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Review
, 101 (4), 395-407

The Role of Gut Hormones in Appetite Regulation (Review)

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Review

The Role of Gut Hormones in Appetite Regulation (Review)

G Marić et al. Acta Physiol Hung.

Abstract

Eating process is an aggregate of complex and different forms of behavior. Its regulation is based on energy homeostasis and appetite control which includes two components: the homeostatic and the hedonistic control. Important signals in appetite regulation are gut-derived hormones. They are produced by enteroendocrine cells in response to nutrient and energy intake, and achieve their effects by influencing brain structures involved in food intake regulation. The key brain structure involved in this process is the hypothalamus. Gut hormones reach the hypothalamus from the circulation or by the vagal nerve via the nucleus of the solitary tract. Among gut peptides, ghrelin is the only orexigenic hormone, leading to an increase in food intake and body weight. All others, such as cholecystokinin, glucagon like peptide-1, oxyntomodulin, peptide tyrosine tyrosine or pancreatic polypeptide, are anorexigenic, leading to decrease in food intake. Also, gut-derived endocannabinoids exert orexigenic effect on appetite. Keeping in mind the growing problem of obesity, the crucial issue when considering gut derived peptides is to understand their mechanisms of acting because of potential role in clinical therapy, and discovering long-lasting gut peptides or their analogues, with no or minimal side effects.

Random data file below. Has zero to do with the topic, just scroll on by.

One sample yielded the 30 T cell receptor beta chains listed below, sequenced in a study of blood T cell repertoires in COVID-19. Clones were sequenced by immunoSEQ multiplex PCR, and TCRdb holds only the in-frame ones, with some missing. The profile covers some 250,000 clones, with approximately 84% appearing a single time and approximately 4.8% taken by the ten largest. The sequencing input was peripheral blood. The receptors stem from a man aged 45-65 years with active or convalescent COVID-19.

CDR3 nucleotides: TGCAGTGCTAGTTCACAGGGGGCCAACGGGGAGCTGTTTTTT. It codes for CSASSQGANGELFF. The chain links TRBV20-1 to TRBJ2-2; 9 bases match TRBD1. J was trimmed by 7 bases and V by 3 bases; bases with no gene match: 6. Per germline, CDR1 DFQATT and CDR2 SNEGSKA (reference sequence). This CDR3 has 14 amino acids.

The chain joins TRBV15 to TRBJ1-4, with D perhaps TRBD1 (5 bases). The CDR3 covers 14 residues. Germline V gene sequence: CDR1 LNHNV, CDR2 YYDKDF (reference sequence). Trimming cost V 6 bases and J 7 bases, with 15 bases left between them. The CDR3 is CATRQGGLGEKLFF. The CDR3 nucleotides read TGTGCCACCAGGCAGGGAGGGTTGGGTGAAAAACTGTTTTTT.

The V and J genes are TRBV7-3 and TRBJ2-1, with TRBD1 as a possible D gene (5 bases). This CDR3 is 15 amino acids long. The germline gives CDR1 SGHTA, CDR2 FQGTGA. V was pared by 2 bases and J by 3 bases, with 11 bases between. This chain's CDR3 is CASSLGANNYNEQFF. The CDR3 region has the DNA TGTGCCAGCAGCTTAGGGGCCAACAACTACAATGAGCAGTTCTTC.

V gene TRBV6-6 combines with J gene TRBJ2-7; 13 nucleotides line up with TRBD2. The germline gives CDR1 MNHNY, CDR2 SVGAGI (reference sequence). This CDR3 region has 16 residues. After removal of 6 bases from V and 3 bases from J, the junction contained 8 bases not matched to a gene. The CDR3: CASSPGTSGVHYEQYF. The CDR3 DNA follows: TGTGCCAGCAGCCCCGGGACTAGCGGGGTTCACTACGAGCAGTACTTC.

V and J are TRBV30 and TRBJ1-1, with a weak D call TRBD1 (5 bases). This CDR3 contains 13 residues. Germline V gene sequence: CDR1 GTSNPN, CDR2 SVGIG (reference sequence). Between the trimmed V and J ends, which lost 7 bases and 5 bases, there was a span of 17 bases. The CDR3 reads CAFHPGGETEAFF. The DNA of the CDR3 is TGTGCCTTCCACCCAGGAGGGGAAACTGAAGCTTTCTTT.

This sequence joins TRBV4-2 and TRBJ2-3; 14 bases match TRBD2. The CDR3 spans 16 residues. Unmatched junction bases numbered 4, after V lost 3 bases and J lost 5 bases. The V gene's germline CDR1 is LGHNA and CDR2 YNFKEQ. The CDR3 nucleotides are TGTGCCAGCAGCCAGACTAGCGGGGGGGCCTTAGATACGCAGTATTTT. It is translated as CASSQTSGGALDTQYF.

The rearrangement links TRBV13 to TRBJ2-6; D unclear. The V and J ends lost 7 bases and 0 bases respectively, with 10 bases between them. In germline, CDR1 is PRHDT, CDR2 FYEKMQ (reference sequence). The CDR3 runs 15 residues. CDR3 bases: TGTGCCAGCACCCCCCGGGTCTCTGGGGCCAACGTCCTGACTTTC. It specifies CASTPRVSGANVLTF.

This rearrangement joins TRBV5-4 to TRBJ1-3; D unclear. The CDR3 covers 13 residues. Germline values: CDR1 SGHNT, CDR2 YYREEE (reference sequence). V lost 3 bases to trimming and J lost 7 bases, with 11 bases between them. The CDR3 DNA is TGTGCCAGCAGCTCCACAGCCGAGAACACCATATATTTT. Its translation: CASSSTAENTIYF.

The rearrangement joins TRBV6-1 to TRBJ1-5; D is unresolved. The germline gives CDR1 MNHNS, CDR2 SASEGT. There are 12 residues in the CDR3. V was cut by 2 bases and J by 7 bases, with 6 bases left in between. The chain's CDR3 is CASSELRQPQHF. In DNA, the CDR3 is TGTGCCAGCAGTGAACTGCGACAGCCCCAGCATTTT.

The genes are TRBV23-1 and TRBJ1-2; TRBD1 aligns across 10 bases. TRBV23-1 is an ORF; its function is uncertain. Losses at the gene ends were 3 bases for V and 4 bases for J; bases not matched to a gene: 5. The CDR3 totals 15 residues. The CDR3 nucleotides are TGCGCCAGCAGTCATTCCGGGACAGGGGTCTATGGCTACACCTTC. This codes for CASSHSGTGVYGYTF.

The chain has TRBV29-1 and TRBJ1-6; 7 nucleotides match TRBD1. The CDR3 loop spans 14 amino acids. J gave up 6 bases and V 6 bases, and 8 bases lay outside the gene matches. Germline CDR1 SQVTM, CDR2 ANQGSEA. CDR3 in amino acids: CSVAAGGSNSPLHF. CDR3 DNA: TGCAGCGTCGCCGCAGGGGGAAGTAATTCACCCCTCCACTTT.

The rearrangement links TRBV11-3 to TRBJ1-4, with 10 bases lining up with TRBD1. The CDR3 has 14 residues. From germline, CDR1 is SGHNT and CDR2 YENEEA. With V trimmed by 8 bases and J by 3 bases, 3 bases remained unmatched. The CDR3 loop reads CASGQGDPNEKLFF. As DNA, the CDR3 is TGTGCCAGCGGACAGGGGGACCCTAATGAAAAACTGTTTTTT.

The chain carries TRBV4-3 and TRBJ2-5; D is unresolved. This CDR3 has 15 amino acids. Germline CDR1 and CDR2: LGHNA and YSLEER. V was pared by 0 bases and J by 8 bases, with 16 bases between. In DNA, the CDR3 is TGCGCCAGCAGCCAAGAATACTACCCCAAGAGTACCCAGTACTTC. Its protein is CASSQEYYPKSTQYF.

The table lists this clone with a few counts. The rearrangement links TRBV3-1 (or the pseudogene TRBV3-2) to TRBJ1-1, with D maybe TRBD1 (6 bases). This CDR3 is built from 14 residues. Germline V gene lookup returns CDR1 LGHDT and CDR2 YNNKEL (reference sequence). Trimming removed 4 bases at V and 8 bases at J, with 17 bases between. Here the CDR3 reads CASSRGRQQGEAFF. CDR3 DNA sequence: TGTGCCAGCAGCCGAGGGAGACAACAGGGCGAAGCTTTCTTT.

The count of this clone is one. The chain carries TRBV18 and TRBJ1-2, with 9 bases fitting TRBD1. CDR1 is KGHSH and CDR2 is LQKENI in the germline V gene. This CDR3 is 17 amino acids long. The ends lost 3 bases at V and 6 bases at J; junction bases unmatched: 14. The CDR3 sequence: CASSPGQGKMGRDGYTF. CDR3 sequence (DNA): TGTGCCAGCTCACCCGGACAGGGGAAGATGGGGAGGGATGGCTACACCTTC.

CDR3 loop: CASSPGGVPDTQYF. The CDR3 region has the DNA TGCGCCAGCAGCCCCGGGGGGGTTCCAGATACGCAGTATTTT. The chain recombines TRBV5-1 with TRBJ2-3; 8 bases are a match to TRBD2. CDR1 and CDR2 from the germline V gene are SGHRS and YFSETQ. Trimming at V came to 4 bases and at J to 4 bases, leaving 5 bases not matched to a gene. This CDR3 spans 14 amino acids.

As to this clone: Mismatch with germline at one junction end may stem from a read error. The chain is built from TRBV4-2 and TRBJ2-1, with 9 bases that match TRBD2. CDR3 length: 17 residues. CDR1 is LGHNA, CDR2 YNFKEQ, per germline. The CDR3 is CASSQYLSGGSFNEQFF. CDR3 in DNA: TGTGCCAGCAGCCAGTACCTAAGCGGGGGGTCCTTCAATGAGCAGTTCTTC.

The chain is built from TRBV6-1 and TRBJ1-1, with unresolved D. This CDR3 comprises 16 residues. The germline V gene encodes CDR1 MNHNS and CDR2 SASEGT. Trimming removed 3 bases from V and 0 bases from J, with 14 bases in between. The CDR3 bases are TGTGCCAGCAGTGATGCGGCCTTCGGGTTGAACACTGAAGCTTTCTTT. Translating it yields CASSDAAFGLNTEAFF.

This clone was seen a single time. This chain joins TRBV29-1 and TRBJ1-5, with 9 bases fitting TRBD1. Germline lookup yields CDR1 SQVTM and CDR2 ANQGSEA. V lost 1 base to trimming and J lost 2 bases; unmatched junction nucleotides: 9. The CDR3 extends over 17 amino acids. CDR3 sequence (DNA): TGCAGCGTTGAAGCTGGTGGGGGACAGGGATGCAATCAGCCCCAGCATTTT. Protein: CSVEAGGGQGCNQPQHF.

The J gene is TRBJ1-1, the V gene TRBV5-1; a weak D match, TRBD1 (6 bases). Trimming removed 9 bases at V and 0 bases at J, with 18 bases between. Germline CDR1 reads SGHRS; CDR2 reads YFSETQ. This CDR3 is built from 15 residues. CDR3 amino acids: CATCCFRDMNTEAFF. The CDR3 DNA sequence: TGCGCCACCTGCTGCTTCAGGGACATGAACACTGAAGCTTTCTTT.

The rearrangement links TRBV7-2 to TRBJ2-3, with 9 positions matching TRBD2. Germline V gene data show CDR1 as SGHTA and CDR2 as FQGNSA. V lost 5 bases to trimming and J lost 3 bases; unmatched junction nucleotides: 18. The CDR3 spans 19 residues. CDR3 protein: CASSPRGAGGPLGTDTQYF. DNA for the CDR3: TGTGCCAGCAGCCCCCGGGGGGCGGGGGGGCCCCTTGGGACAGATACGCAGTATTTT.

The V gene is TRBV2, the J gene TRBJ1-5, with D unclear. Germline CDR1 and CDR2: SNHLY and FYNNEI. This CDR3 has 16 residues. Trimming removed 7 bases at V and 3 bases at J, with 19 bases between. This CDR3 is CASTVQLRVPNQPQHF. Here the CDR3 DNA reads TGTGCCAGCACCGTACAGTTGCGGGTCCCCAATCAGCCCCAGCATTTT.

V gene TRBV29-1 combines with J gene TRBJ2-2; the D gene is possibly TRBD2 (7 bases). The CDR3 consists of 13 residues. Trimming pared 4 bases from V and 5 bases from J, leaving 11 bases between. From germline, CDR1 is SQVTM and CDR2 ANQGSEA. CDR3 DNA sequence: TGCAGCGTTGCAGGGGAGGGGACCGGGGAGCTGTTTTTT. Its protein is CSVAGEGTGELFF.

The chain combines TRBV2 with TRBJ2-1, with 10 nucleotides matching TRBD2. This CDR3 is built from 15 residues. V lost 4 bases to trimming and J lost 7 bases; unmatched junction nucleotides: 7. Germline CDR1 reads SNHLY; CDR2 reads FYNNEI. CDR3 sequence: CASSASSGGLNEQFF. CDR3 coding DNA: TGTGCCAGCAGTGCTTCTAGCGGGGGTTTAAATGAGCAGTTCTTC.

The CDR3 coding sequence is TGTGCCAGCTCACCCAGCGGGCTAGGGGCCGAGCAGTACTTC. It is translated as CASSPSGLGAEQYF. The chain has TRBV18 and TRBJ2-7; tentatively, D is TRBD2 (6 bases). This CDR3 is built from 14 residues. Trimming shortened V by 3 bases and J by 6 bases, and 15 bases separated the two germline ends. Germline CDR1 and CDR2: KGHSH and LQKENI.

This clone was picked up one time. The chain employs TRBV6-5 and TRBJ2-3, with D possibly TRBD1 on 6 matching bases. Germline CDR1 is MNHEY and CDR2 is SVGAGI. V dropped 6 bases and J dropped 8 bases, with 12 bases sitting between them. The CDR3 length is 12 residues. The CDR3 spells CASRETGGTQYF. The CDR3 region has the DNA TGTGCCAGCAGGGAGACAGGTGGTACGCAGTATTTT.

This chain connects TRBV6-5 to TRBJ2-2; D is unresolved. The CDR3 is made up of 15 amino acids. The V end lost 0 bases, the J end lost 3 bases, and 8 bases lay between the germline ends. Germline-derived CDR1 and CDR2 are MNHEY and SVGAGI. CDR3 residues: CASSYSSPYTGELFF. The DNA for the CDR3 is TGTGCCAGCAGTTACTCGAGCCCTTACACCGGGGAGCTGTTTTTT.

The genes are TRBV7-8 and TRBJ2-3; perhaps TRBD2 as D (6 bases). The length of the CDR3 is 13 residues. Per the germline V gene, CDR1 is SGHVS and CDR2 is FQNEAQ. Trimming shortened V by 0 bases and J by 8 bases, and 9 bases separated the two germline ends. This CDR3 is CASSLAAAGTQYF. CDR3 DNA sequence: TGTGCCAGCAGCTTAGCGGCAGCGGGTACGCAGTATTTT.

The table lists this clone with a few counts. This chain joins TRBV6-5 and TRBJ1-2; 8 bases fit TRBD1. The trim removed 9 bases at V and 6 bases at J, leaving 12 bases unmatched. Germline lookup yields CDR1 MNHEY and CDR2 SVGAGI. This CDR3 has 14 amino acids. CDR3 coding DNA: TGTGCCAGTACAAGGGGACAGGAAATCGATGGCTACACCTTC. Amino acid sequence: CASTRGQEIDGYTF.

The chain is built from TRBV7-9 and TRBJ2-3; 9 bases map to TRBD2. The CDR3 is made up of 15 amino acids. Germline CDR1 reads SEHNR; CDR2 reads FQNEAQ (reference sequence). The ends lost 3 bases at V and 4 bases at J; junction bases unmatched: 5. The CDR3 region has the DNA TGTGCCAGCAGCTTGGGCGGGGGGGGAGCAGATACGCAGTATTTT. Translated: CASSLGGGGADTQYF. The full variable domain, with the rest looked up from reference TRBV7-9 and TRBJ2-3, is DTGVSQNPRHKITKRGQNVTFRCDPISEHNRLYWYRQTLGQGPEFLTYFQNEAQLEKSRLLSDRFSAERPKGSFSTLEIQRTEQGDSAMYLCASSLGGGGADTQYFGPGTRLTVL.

Keywords: appetite; cholecystokinin; endocannabinoids; ghrelin; glucagon like peptide-1; oxyntomodulin; pancreatic polypeptide; peptide tyrosine tyrosine.

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